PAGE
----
Terrorists kill three holidaymakers in Russian ski resort

 

Moscow

Three Russian tourists were shot dead in an apparent terrorist attack near a ski resort in the south of the country at the weekend. The killings further dented Moscow's ambitious plan to turn the troubled North Caucasus region into a world-class ski destination and promote the sport ahead of the 2014 Winter Olympics, which will be held at the nearby resort of Sochi.

The attack was part of a wave of violence over the weekend in the area around Mount Elbrus, the highest mountain in Europe and one of Russia's prime winter sports destinations.

The three holidaymakers who died were part of a group of five Muscovites heading to the Elbrus area for a skiing trip. They had hired a minibus to take them from the airport to the resort. It was stopped on the road on Saturday by men pretending to be police officers, who asked to see their documents. When the passengers asked to see identification, the men opened fire, then fled in a car. Three of the tourists died instantly; two were in hospital last night.

It was one of a number of attacks in the volatile Kabardino-Balkaria region at the weekend. A cable-car support pole was also blown up, bringing down dozens of cabins. And the head of a nearby village was shot dead on Saturday. Later that Saturday, hotels in the resort were evacuated after a car packed with explosives was found.

Kabardino-Balkaria – like nearby Chechnya, Dagestan and Ingushetia – suffers from frequent attacks by rebels who want to build an Islamic state in the North Caucasus. Last month, the same rebels – led by Doku Umarov, the self-proclaimed "Emir of the Caucasus" – struck at Domodedovo airport in Moscow. Thirty-six people were killed when a suicide bomber blew himself up himself in the arrivals hall.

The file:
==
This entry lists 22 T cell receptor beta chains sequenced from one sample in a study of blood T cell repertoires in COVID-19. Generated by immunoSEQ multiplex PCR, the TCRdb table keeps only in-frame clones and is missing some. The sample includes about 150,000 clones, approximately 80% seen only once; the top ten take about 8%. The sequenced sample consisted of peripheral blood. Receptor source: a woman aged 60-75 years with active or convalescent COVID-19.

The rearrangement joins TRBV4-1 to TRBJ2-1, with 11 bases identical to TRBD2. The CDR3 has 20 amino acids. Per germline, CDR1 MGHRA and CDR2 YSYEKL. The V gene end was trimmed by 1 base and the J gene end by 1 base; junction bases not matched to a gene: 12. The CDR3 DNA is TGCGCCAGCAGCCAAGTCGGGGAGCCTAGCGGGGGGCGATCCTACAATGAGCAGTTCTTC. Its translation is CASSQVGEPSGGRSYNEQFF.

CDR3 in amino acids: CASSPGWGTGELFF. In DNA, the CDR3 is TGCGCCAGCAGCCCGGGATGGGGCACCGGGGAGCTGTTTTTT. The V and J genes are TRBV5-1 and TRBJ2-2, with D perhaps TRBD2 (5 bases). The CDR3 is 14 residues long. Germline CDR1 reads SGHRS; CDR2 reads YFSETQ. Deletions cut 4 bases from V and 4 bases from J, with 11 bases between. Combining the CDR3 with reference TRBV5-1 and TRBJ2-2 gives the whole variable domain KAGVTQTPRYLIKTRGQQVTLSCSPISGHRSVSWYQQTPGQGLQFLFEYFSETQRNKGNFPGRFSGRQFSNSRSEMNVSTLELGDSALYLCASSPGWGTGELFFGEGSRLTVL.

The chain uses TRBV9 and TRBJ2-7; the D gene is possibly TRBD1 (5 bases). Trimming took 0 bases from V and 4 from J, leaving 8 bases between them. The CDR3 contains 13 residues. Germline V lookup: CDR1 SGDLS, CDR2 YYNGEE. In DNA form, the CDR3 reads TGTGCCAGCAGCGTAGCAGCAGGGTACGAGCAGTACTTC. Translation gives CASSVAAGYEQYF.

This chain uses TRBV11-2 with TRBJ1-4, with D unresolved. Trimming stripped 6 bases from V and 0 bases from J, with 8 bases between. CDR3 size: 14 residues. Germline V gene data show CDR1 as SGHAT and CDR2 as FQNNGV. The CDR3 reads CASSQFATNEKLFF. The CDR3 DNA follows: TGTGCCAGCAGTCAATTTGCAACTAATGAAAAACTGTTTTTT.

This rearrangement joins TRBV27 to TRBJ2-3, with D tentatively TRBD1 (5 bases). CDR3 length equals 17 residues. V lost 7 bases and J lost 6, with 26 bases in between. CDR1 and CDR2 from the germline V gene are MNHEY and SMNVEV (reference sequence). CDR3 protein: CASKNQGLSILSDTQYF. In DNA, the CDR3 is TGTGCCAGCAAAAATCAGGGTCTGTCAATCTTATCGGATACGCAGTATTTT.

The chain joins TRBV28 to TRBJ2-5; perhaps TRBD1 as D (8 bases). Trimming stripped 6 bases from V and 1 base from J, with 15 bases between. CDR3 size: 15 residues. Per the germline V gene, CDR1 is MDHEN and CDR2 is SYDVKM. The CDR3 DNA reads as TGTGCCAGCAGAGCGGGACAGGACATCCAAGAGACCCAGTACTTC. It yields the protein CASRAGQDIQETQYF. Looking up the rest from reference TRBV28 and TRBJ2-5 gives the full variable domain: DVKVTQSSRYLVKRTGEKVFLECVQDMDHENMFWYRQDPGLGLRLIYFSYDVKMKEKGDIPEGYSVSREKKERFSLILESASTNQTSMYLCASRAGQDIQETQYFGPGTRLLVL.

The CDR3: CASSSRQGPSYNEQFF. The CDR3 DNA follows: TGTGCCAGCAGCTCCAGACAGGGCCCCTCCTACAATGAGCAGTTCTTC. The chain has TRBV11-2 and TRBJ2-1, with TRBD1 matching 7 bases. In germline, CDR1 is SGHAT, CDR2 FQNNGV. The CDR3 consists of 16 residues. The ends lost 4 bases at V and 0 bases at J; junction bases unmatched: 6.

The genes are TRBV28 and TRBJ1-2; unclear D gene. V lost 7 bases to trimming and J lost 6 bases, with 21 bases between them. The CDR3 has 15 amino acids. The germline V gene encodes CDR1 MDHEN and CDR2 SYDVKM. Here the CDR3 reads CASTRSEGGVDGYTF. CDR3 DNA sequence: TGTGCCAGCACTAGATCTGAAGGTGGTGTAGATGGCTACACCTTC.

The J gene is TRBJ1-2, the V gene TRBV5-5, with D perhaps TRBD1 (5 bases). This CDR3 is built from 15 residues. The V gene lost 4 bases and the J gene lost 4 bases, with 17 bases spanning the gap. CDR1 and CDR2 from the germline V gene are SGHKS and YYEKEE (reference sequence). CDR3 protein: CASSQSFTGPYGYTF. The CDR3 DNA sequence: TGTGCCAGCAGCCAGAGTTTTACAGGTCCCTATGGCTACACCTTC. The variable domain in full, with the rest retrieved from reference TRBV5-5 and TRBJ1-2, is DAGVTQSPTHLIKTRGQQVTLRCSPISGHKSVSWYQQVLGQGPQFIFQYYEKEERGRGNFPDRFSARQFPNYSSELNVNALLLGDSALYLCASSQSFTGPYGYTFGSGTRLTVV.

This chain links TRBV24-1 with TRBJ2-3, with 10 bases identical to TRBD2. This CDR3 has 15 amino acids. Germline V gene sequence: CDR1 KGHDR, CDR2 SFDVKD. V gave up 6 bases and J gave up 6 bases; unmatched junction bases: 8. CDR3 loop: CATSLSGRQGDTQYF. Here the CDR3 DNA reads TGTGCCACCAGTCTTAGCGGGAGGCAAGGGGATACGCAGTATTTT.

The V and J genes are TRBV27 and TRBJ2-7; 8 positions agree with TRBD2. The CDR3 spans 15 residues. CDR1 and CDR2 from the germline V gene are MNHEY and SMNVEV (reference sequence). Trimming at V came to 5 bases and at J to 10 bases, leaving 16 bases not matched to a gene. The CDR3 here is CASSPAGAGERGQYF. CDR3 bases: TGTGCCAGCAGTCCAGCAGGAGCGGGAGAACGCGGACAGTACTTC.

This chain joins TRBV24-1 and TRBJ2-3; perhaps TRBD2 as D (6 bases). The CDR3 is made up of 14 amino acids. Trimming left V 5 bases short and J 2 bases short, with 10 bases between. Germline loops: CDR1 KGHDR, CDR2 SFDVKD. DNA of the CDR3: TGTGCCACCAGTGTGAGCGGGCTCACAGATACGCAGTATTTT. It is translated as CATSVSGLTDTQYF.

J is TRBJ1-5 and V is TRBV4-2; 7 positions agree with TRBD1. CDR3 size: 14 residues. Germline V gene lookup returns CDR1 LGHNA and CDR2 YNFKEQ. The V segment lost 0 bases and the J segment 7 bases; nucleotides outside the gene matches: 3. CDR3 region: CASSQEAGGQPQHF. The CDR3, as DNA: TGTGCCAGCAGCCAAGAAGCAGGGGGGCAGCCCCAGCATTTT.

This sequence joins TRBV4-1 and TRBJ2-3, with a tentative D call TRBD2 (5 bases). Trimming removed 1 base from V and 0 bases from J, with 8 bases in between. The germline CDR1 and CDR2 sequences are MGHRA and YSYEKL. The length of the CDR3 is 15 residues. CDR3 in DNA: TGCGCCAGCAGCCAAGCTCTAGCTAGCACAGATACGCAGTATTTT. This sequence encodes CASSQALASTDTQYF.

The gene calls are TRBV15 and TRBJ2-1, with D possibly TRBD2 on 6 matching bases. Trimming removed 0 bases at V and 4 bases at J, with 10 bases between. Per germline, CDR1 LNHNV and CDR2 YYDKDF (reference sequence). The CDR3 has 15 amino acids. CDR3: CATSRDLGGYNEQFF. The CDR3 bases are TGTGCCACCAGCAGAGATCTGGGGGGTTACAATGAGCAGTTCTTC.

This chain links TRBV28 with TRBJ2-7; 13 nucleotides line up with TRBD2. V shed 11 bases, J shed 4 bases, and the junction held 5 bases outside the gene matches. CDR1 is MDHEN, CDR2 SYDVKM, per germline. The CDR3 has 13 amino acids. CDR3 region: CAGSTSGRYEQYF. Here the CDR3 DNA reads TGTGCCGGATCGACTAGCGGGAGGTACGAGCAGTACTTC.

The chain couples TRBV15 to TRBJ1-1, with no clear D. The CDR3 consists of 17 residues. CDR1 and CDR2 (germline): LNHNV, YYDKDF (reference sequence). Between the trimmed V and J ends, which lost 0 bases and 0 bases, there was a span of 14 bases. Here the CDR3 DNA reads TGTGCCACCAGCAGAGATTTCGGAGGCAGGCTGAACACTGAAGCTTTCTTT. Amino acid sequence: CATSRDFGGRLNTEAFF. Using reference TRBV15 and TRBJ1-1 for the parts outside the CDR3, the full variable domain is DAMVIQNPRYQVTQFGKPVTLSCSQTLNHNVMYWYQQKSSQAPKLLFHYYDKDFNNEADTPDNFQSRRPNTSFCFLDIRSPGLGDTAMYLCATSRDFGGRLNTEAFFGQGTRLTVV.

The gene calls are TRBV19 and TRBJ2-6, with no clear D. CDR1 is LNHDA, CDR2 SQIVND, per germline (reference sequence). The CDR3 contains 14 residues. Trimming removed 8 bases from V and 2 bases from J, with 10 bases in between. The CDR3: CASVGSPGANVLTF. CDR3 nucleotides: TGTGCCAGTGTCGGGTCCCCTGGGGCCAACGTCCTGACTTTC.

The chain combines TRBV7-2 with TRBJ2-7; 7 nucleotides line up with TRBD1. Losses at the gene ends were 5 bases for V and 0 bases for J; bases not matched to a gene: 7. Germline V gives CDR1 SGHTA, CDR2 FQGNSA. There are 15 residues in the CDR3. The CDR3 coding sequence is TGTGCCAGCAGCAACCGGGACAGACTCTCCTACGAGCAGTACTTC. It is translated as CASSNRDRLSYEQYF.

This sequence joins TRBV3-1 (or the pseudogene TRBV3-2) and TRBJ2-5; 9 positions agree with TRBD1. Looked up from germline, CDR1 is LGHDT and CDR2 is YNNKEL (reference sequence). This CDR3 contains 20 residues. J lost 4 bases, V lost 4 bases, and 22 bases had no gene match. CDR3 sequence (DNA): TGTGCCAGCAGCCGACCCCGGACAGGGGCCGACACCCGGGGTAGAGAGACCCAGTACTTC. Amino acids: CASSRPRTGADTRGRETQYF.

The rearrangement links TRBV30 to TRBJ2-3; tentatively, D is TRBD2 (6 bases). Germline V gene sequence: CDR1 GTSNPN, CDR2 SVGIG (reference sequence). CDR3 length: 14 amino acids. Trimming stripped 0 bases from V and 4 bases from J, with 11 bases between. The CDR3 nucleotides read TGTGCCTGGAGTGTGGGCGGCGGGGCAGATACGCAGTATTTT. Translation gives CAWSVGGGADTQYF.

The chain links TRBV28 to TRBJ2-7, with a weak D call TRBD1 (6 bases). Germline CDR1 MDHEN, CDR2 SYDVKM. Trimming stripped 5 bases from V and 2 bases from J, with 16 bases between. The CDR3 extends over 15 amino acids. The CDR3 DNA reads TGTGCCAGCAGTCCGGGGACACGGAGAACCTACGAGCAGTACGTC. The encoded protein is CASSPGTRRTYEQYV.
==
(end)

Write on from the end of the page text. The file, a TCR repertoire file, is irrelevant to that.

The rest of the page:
But attacks in the North Caucasus itself are usually focused on government officials, police and the security services. The targeting of tourists is unusual and a blow to Kremlin officials who want to portray the region as a tourist paradise.

At the recent World Economic Forum in Davos, Russia's President, Dmitry Medvedev, unveiled a £10bn plan to build five world-class ski resorts in the North Caucasus, including one at Elbrus, which would attract more than five million visitors a year.

Last week, Mr Medvedev and Prime Minister Vladimir Putin were in Sochi for the first competitive events on new ski slopes that have been built for the 2014 Winter Olympics.

The Games are a pet project of Mr Putin, and despite widespread allegations of corruption in the construction of the venues, the government has promised that everything will be ready on time.

In the aftermath of the Domodedovo attack, the International Olympic Committee said it had "no doubt" that the Russian authorities would be able to provide adequate security for the Games. But rebel websites have promised that participating athletes will be targeted during the event.

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